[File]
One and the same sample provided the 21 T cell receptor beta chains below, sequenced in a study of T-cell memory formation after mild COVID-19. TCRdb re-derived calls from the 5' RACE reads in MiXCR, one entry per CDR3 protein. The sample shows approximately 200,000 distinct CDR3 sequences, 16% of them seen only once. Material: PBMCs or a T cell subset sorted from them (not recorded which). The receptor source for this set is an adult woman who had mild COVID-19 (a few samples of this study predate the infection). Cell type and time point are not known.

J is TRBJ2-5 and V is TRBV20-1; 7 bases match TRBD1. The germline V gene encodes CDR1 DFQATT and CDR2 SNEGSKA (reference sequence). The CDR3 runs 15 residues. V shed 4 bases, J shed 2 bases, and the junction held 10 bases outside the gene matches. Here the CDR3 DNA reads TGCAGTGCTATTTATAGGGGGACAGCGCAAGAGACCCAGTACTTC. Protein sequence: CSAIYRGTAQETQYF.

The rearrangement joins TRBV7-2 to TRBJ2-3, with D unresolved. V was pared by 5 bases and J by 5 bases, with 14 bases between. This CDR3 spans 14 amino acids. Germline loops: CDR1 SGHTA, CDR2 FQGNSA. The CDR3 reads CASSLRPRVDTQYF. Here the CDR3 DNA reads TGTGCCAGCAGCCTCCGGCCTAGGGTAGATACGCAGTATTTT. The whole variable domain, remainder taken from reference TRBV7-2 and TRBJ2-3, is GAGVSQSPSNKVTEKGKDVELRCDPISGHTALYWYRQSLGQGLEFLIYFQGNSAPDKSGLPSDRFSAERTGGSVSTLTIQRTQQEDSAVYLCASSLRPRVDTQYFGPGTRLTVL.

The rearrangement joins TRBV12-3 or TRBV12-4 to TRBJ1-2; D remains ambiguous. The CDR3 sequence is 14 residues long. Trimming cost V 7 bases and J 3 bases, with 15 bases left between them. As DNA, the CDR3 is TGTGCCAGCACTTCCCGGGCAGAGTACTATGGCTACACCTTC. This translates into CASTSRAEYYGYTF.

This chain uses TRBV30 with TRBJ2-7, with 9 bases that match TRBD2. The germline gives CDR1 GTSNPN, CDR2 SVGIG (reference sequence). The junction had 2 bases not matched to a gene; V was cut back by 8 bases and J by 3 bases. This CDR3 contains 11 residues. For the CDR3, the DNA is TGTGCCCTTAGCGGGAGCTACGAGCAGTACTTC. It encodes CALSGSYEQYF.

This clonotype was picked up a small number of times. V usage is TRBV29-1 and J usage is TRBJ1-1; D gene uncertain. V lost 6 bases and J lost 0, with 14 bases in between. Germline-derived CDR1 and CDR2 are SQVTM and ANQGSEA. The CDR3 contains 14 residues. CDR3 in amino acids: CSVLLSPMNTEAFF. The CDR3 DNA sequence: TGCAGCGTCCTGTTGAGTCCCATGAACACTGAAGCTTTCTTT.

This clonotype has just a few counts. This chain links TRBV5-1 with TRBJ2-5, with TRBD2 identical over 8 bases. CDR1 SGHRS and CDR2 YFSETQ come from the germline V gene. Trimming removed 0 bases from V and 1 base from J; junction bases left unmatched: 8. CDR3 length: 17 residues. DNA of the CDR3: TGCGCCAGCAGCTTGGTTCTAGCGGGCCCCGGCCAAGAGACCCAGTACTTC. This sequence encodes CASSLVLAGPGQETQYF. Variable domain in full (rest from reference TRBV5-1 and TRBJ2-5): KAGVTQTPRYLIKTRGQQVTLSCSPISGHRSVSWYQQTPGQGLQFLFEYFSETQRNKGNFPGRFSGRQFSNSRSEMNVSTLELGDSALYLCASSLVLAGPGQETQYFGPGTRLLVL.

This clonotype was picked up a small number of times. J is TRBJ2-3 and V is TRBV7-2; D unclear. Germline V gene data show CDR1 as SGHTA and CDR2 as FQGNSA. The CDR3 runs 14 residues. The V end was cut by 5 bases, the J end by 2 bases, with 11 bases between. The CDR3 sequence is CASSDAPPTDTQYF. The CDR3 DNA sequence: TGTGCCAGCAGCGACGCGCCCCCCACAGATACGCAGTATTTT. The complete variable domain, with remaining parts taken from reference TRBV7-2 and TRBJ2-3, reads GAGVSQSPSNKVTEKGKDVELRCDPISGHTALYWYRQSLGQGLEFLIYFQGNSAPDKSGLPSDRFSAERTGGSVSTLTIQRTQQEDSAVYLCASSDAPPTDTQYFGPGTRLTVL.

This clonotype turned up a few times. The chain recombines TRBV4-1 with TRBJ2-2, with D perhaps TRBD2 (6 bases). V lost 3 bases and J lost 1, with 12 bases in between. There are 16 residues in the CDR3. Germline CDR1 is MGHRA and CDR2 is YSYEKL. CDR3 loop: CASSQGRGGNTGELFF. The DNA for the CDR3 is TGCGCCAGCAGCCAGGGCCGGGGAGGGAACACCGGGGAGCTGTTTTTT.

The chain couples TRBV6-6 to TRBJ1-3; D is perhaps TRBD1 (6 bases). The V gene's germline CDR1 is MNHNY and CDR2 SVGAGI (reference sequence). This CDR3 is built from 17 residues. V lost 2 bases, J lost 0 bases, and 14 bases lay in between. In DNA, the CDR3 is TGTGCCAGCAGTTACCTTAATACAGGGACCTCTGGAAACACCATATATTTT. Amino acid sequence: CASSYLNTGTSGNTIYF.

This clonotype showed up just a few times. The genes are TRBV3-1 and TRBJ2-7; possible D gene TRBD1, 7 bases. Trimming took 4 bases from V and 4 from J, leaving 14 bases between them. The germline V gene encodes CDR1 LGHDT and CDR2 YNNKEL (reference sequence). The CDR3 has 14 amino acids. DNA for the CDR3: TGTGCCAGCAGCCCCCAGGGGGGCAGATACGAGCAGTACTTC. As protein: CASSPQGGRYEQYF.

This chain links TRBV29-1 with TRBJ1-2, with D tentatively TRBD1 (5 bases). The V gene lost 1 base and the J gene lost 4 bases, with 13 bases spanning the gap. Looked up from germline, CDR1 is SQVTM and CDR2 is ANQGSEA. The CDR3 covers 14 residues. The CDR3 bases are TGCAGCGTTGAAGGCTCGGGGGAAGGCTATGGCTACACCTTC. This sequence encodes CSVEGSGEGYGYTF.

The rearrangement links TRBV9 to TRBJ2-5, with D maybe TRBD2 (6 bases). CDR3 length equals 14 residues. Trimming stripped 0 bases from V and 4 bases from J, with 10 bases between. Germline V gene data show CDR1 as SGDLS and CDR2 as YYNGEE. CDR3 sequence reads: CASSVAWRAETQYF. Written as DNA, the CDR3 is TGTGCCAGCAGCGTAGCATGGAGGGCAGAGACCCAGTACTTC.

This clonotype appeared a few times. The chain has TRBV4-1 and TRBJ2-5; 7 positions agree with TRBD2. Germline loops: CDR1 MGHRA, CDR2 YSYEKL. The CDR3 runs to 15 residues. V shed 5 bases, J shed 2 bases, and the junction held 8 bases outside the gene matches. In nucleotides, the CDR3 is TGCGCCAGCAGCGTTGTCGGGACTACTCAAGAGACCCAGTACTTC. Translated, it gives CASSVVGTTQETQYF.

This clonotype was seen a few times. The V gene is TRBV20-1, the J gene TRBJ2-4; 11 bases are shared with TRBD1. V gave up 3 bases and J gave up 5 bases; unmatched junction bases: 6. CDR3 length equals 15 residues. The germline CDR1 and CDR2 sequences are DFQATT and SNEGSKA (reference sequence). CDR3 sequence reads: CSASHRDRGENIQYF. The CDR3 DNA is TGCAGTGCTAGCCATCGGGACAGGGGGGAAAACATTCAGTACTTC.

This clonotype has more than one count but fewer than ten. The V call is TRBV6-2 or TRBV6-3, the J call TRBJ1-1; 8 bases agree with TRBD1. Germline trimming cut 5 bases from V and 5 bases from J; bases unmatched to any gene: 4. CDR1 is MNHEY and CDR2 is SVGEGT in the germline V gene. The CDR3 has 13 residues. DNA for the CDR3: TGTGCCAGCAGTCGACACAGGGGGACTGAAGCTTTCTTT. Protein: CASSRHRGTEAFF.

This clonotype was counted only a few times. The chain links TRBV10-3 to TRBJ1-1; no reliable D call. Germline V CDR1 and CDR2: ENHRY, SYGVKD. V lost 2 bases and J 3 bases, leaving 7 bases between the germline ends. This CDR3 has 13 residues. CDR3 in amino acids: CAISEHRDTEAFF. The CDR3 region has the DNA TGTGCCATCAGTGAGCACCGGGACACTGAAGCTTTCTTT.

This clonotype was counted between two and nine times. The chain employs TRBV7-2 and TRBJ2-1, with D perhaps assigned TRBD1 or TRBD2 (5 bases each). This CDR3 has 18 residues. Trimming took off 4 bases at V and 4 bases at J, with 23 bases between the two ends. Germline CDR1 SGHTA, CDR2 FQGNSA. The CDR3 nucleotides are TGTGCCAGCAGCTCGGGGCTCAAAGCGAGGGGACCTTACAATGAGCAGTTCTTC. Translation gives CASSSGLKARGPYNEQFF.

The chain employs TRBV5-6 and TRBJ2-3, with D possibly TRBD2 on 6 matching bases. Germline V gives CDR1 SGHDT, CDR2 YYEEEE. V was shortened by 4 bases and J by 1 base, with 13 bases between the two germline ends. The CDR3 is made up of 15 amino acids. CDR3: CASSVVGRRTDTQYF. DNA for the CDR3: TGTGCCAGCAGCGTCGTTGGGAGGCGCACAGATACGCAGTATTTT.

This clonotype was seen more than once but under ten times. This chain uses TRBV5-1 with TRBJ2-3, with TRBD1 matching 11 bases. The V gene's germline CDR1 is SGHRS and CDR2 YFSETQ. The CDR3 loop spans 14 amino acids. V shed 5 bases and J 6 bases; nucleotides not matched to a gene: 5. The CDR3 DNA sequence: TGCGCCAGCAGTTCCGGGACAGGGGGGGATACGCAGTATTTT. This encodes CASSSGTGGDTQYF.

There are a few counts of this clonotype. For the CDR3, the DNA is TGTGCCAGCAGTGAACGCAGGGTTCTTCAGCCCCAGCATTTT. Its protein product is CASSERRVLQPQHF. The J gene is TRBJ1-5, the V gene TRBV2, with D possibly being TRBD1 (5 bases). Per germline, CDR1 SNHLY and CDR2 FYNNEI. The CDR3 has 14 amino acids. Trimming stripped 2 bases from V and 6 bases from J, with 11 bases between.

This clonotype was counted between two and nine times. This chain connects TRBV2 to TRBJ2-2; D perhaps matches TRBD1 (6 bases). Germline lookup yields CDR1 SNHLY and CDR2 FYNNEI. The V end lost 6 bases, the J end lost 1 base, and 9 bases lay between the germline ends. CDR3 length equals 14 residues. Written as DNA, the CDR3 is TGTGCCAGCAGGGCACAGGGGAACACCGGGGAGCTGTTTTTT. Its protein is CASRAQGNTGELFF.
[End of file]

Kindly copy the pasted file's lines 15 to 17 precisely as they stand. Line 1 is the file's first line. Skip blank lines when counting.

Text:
This clonotype was seen a few times. The V gene is TRBV20-1, the J gene TRBJ2-4; 11 bases are shared with TRBD1. V gave up 3 bases and J gave up 5 bases; unmatched junction bases: 6. CDR3 length equals 15 residues. The germline CDR1 and CDR2 sequences are DFQATT and SNEGSKA (reference sequence). CDR3 sequence reads: CSASHRDRGENIQYF. The CDR3 DNA is TGCAGTGCTAGCCATCGGGACAGGGGGGAAAACATTCAGTACTTC.

This clonotype has more than one count but fewer than ten. The V call is TRBV6-2 or TRBV6-3, the J call TRBJ1-1; 8 bases agree with TRBD1. Germline trimming cut 5 bases from V and 5 bases from J; bases unmatched to any gene: 4. CDR1 is MNHEY and CDR2 is SVGEGT in the germline V gene. The CDR3 has 13 residues. DNA for the CDR3: TGTGCCAGCAGTCGACACAGGGGGACTGAAGCTTTCTTT. Protein: CASSRHRGTEAFF.

This clonotype was counted only a few times. The chain links TRBV10-3 to TRBJ1-1; no reliable D call. Germline V CDR1 and CDR2: ENHRY, SYGVKD. V lost 2 bases and J 3 bases, leaving 7 bases between the germline ends. This CDR3 has 13 residues. CDR3 in amino acids: CAISEHRDTEAFF. The CDR3 region has the DNA TGTGCCATCAGTGAGCACCGGGACACTGAAGCTTTCTTT.